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Hatcher v. Clemens

United States District Court, E.D. Tennessee, Greeneville

November 8, 2017

F/N/U CLEMENS, Deputy; F/N/U RAMSEY, Deputy; F/N/U MKAMEY, Deputy; and F/N/U GRAY, Deputy, Defendants.


          Leon Jordan, United States District Judge

         Plaintiff Shamsiddeen Hatcher, a former state prisoner, brings this pro se civil rights complaint for declaratory relief and monetary relief under 42 U.S.C. § 1983 [Doc. 1]. The four Defendants--Sullivan County, Tennessee Deputy Sheriffs Clemens, Ramsey, MKamey and Gray-are sued only in their official capacities [Id. at 3].

         Plaintiff's application to proceed in forma pauperis reflects that he is penniless and that he thus lacks the financial wherewithal to pay the civil filing fee of three hundred fifty dollars ($350.00) [Doc. 3]. Therefore, his application [Id.] is GRANTED. See McGore v. Wrigglesworth, 114 F.3d 601, 612 (6th Cir. 1997) (explaining that, after an inmate is released from confinement, his ability to pay is determined like any non-prisoner), overruled on other grounds by Jones v. Bock, 549 U.S. 199 (2007).


         According to the allegations in the complaint, in the late evening hours on June 20, 2015, Defendants subjected him to retaliatory, excessive force in a mop closet at the Sullivan County Detention Center after he refused to remove his clothing [Doc. 1]. Defendants also violated Plaintiff's right of privacy by filming his genital area with a hand held video camera. Plaintiff asserts that Defendants' alleged conduct violated his rights under the First and Eighth Amendments to the United States Constitution. For the alleged violation of his rights, Plaintiff asks for nine-hundred, ninety-nine thousand and ninety-nine dollars ($999, 999.00) in damages, as well as a declaratory judgment [Id. at 3].

         II. SCREENING

         The Court must screen complaints filed by non prisoners who are proceeding in forma pauperis. McGore, 114 F.3d at 608 (citing 28 U.S.C. § 1915(e)(2). Dismissal is required if complaints are frivolous or malicious, if they fail to state a claim for relief, or if they ask for monetary relief from a defendant who is immune from such relief. 28 U.S.C. § 1915(e)(2).

         In performing this task, the Court recognizes that pro se pleadings filed in civil rights cases are construed charitably and held to a less stringent standard than formal pleadings drafted by lawyers. McNeil v. United States, 508 U.S. 106, 113 (1993); Pilgrim v. Littlefield, 92 F.3d 413, 416 (6th Cir. 1996). Even so, the complaint must be sufficient “to state a claim to relief that is plausible on its face, ” Bell Atlantic Corp. v. Twombly, 550 U.S. 544, 570 (2007), which simply means the factual content pled by a plaintiff must permit a court “to draw the reasonable inference that the defendant is liable for the misconduct alleged.” Ashcroft v. Iqbal, 556 U.S. 662, 678 (2009) (citing Twombly, 550 U.S. at 556). The standard articulated in Twombly and Iqbal “governs dismissals for failure state a claim under [§§ 1915A(b)(1) and 1915(e)(2)(B)(ii)] because the relevant statutory language tracks the language in Rule 12(b)(6).” Hill v. Lappin, 630 F.3d 468, 470-71 (6th Cir. 2010).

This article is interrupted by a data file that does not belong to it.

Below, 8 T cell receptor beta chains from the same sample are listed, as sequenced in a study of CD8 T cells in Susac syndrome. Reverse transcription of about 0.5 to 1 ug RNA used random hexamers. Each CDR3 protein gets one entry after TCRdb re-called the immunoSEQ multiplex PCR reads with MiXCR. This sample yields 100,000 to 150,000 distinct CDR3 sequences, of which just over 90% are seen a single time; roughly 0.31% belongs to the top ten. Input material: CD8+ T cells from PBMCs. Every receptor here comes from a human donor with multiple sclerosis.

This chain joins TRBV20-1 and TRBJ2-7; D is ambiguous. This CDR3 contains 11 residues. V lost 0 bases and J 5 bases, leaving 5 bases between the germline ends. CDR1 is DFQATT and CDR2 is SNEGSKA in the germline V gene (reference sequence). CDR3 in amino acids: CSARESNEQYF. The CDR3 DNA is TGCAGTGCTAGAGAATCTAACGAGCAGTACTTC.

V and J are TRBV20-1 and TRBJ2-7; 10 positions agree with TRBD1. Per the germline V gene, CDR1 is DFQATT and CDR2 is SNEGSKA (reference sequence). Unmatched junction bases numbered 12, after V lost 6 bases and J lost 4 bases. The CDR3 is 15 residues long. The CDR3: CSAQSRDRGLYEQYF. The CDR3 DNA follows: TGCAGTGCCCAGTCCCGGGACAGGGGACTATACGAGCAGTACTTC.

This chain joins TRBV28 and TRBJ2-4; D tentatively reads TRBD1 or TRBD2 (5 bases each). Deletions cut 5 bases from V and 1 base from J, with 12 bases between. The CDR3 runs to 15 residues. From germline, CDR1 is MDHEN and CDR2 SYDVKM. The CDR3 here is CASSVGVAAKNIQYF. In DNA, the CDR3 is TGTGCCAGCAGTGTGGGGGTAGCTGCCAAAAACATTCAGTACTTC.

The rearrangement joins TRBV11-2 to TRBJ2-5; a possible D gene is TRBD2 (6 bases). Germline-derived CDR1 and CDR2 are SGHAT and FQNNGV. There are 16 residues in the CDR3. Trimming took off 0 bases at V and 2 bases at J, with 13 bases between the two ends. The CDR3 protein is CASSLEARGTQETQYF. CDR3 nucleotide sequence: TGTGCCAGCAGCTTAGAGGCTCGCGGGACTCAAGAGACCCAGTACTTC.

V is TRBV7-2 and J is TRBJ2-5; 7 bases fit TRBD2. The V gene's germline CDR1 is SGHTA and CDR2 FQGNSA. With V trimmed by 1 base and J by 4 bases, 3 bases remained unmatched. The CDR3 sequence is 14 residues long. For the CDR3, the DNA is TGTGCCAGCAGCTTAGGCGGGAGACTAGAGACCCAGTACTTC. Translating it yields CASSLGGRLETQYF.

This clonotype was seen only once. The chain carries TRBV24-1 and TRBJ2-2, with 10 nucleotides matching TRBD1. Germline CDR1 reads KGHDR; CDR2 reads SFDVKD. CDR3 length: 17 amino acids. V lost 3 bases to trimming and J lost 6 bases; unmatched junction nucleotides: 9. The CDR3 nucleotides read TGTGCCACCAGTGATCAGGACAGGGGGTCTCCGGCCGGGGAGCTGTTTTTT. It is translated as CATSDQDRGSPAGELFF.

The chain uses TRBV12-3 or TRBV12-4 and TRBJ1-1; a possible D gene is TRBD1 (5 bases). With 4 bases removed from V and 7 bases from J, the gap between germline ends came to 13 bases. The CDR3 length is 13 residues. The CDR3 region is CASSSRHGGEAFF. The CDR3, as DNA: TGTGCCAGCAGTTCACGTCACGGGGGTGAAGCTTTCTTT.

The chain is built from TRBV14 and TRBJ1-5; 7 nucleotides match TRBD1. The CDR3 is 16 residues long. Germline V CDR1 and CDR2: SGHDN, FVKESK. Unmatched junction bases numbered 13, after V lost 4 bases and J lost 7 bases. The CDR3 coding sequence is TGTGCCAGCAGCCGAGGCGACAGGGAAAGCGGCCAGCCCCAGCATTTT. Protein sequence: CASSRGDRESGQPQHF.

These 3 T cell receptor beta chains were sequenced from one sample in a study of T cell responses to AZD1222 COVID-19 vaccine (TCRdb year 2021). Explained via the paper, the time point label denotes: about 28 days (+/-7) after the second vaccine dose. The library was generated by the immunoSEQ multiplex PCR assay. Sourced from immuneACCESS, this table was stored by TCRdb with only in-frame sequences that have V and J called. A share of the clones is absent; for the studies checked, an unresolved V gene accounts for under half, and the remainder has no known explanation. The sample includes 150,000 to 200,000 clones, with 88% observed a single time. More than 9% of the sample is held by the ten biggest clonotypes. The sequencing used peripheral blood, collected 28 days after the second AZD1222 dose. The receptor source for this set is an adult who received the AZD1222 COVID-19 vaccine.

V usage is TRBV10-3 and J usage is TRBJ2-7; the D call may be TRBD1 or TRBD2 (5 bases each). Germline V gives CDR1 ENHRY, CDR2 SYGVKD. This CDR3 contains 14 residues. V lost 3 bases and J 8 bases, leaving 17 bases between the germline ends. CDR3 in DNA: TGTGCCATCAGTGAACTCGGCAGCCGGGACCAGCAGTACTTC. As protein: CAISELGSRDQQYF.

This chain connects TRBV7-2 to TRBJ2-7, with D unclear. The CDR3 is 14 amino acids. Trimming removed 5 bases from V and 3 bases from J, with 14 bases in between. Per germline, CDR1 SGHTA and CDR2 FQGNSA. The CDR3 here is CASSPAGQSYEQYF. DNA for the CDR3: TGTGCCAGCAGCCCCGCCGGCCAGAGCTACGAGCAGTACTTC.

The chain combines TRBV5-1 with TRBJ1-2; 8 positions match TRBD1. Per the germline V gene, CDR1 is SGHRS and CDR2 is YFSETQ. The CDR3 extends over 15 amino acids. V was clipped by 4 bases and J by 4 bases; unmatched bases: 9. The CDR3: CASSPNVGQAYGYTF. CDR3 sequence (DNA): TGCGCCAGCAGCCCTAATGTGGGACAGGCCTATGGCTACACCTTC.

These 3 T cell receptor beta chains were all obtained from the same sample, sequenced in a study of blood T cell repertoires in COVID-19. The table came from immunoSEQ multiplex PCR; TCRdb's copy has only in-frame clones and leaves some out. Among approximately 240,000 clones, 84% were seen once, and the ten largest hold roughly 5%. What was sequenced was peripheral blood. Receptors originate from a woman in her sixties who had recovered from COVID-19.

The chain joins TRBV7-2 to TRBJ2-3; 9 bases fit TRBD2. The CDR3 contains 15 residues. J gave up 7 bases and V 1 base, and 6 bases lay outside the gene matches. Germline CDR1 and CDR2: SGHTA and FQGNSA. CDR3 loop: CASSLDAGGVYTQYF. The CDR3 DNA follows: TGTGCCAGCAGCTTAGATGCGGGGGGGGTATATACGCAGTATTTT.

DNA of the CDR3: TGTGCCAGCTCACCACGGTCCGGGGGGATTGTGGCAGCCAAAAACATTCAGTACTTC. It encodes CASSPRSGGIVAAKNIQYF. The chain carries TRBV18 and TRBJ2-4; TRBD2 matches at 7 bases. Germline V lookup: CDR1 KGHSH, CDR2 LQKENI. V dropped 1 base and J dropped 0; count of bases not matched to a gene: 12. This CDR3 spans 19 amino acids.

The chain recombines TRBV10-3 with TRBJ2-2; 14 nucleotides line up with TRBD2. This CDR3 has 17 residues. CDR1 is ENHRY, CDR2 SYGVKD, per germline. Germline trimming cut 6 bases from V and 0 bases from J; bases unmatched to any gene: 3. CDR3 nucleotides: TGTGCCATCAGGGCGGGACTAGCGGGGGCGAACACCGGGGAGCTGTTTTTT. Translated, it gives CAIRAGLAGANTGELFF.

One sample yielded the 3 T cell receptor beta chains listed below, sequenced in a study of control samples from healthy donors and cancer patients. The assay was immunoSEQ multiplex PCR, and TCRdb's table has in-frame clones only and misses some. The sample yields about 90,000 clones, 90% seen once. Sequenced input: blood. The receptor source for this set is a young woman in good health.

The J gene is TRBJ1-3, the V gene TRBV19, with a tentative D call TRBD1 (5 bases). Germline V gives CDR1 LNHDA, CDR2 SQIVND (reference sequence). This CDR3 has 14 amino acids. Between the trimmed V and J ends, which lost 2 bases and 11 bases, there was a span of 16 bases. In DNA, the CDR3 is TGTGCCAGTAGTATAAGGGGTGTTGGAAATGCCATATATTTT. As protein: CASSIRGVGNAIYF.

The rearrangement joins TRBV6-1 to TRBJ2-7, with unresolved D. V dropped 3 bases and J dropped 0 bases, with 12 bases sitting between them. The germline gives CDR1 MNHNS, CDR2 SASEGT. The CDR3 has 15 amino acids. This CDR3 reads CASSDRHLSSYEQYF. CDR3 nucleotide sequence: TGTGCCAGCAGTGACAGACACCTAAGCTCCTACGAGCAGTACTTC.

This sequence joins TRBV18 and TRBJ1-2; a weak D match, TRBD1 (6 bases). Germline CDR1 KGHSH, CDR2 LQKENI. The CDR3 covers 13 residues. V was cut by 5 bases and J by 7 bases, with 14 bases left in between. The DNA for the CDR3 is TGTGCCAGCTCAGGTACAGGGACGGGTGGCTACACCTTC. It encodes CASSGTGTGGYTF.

In order to state a claim under 42 U.S.C. § 1983, Plaintiff must establish that he was deprived of a federal right by a person acting under color of state law. See Black v. Barberton Citizens Hosp., 134 F.3d 1265, 1267 (6th Cir. 1998); see also Braley v. City of Pontiac, 906 F.2d 220, 223 (6th Cir. 1990) (“Section 1983 does not itself create any constitutional rights; it creates a right of action for the vindication of constitutional guarantees found elsewhere.”). The Court examines the complaint under these guidelines.


         A. Timeliness of Claims

         Plaintiff complains about the treatment to which he was subjected on June 20, 2015. For the purposes of 42 U.S.C. § 1983, state statutes of limitations apply to determine the timeliness of claims. Wilson v. Garcia, 471 U.S. 261, 268-69 (1985), superseded by statute on other grounds as recognized in Jones v. R.R. Donnelley & Sons Co., 541 U.S. 369, 377-80 (2004). The one-year statute of limitations period contained in Tenn. Code Ann. § 28-3-104(a) applies to civil rights claims arising in Tennessee. See Berndt v. Tennessee, 796 F.2d 879, 883 (6th Cir. 1986); see also Porter v. Brown, 289 F. App'x. 114, 116, 2008 WL 3838227, at *2 (6th Cir. 2008) (“[O]ur precedent has long made clear that the limitations period for § 1983 actions arising in Tennessee is the one-year limitations provision found in Tenn. Code Ann. § 28-3-104(a).”). Ordinarily, the statute begins to run when a plaintiff knows or has reason to know of the injury upon which his action is based. See Eidson v. State of Tenn. Dep't of Children's Servs., 510 F.3d 631, 636 (6th Cir. 2007); Sevier v. Turner, 742 F.2d 262, 273 (6th Cir. 1984).

         Plaintiff would have known of any injury he incurred from the violation of his constitutional rights on June 20, 2015. This means that Plaintiff would have had one year from that date, i.e., June 20, 2016, to file this instant § 1983 action. Plaintiff filed this case on April 19, 2017 [Doc. 1], some ten months after the statute lapsed.

         Therefore, the applicable statute of limitations bars his claims, and they are due to be dismissed for failure to state a claim. See Jones, 549 U.S. at 215 (noting that “[i]f the allegations, for example, show that relief is barred by the applicable statute of limitations, the complaint is subject to dismissal for failure to state a claim . . . .”). Furthermore, claims that are time-barred under the ...

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